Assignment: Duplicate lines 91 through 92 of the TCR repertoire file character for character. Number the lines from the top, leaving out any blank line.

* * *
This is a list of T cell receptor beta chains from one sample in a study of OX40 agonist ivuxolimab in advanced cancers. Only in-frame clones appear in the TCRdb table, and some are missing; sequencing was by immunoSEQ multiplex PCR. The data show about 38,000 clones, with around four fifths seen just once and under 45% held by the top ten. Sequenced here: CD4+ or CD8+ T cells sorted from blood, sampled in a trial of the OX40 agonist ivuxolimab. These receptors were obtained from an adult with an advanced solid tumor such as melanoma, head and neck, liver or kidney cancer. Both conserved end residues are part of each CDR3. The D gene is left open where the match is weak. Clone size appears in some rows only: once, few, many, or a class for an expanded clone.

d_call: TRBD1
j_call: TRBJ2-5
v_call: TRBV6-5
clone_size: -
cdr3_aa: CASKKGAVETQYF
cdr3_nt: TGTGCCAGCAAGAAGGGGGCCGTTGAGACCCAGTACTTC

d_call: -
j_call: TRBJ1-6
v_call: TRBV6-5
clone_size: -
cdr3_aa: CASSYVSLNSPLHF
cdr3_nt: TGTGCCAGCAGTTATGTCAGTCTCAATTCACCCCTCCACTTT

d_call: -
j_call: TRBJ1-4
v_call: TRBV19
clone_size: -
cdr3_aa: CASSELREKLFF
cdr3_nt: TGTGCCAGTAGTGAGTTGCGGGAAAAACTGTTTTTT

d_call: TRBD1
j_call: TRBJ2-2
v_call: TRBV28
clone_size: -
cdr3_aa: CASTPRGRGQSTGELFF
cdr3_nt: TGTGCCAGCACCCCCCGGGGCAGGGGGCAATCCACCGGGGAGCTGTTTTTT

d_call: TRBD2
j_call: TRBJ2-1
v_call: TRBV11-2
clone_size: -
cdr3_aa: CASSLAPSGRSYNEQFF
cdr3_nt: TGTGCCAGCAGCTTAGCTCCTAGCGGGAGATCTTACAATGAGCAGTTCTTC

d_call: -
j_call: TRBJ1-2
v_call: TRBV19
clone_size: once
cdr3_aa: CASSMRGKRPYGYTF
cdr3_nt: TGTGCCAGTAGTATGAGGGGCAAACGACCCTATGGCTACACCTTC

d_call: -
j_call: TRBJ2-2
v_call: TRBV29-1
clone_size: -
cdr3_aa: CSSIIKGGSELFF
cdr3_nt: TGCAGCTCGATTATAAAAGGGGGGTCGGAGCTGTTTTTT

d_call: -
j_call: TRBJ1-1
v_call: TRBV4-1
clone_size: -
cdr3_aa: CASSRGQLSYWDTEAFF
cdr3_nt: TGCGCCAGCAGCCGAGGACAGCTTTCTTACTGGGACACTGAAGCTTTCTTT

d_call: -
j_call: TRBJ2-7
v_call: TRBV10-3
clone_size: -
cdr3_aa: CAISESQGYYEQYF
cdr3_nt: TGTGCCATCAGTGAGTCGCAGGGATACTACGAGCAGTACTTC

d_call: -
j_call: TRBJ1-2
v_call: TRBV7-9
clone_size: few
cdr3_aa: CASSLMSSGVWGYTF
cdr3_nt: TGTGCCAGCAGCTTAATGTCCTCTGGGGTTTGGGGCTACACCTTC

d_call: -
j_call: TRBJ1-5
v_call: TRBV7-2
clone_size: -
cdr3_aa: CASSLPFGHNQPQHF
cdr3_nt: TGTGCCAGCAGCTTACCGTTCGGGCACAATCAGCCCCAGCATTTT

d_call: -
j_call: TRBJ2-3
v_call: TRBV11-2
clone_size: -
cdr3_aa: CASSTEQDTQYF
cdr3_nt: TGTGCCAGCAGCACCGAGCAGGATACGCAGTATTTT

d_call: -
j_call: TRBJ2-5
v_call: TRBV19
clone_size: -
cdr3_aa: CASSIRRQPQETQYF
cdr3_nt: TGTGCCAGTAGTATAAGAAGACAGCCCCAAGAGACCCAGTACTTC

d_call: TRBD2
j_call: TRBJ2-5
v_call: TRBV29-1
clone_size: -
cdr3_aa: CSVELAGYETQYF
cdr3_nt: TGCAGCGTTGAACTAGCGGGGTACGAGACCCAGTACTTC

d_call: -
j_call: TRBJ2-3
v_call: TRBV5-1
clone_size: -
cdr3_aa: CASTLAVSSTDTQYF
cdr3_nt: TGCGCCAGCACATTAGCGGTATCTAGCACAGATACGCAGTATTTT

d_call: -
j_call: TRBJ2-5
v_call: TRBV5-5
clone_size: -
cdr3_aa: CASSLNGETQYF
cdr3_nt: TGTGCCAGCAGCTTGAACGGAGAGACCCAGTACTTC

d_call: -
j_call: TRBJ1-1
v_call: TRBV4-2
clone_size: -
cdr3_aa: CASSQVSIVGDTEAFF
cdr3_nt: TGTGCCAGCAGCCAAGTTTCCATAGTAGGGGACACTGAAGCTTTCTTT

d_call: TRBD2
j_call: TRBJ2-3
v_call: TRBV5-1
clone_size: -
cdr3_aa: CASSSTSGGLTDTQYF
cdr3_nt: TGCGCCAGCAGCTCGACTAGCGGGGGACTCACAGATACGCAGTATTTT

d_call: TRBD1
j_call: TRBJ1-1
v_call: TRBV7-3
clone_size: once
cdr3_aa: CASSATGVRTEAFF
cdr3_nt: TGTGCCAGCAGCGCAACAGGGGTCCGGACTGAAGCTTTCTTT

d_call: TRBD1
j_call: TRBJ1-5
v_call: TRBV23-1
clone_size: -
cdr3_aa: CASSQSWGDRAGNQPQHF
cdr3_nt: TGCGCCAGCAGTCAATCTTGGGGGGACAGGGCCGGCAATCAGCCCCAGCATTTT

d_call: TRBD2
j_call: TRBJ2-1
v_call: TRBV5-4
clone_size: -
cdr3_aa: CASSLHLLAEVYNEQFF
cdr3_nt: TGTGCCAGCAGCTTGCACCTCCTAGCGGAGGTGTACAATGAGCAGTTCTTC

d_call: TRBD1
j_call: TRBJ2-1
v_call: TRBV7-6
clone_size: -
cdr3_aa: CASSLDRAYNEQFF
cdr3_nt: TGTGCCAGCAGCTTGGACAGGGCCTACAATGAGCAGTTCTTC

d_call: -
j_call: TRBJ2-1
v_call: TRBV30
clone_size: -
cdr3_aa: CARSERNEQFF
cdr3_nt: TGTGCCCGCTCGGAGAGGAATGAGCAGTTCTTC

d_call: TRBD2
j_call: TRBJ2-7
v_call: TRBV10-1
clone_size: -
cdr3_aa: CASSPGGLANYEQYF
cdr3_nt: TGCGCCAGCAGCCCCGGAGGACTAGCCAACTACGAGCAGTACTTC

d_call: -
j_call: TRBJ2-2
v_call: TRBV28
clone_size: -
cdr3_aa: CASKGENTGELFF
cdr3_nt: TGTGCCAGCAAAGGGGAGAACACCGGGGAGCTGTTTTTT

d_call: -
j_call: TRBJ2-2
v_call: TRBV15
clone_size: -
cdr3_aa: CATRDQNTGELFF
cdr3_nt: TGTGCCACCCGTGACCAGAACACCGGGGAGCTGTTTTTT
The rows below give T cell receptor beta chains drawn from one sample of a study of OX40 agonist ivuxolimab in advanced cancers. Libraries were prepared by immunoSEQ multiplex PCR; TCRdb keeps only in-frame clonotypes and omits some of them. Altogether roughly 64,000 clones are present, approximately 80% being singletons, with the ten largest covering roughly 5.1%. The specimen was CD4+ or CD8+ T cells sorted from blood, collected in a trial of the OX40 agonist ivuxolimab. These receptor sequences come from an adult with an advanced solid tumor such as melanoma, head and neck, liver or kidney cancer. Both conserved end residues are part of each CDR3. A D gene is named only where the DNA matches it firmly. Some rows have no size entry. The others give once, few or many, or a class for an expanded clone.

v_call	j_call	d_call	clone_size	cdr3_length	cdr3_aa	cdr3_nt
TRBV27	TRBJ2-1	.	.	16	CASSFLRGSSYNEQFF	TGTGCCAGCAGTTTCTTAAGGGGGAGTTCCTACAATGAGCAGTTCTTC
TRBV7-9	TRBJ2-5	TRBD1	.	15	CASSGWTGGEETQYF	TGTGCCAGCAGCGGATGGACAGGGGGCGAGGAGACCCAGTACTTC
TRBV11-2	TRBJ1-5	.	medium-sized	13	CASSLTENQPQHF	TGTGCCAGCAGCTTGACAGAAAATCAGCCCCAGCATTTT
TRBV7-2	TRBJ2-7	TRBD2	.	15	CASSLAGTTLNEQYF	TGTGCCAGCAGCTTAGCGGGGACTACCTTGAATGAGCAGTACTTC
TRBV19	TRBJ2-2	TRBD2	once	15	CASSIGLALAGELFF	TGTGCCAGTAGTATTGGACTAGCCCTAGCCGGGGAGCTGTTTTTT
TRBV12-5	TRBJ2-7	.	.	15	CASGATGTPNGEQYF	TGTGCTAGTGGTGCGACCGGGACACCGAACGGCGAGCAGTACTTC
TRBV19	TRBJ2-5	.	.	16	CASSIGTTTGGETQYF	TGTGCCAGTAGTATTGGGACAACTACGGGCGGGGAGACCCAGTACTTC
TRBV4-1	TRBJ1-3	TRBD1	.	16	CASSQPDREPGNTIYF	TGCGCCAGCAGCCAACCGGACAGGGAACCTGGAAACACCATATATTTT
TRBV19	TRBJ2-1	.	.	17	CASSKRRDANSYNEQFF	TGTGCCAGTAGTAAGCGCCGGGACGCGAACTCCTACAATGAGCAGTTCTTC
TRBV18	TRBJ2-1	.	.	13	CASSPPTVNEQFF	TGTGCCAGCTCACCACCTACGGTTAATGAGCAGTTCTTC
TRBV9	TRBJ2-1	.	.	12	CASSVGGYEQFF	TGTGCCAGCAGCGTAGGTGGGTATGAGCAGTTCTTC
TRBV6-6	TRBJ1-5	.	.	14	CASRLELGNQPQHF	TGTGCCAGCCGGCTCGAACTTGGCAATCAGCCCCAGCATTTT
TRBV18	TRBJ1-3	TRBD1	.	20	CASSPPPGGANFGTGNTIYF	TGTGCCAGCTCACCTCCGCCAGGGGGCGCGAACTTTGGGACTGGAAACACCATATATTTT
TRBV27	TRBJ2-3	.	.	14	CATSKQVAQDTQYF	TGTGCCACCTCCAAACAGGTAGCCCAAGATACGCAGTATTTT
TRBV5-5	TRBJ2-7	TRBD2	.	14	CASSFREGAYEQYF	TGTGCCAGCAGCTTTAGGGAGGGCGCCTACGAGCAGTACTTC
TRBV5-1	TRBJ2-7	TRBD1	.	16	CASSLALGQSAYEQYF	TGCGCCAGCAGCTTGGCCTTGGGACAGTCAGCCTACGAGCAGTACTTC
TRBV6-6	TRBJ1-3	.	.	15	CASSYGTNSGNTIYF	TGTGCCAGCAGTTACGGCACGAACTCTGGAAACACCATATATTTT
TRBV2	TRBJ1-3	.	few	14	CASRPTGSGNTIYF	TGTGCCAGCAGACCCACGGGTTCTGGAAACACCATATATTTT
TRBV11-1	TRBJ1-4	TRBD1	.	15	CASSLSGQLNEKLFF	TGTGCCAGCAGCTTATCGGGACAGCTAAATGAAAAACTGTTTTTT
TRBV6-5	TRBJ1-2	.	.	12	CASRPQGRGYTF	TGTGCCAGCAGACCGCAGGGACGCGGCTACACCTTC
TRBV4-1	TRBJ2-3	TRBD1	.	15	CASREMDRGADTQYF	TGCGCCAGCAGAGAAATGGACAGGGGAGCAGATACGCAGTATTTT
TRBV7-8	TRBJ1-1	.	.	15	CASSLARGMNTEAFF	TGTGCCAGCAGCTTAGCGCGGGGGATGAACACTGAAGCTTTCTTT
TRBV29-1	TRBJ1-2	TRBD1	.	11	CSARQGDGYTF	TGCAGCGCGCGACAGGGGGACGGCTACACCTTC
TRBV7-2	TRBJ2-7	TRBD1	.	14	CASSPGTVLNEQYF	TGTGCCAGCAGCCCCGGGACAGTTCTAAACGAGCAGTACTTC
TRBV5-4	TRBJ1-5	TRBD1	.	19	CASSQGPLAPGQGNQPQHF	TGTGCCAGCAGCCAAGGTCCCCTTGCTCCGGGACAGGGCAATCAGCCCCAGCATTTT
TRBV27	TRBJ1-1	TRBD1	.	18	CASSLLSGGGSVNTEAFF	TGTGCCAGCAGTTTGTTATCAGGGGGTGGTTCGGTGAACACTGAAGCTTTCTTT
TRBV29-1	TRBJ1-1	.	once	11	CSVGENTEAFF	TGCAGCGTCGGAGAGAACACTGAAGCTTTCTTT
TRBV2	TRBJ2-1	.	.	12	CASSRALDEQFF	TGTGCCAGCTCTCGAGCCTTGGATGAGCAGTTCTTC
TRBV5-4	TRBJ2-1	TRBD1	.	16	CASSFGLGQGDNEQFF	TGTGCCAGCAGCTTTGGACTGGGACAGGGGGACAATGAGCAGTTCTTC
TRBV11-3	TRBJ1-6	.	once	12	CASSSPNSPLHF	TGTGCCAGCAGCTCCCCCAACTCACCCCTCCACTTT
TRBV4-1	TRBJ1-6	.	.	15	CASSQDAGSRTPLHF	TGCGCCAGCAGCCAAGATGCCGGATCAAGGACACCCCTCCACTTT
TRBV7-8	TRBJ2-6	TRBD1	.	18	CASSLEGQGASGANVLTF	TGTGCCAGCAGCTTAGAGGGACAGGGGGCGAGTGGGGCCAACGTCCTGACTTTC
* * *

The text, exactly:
cdr3_nt: TGCGCCAGCACATTAGCGGTATCTAGCACAGATACGCAGTATTTT

d_call: -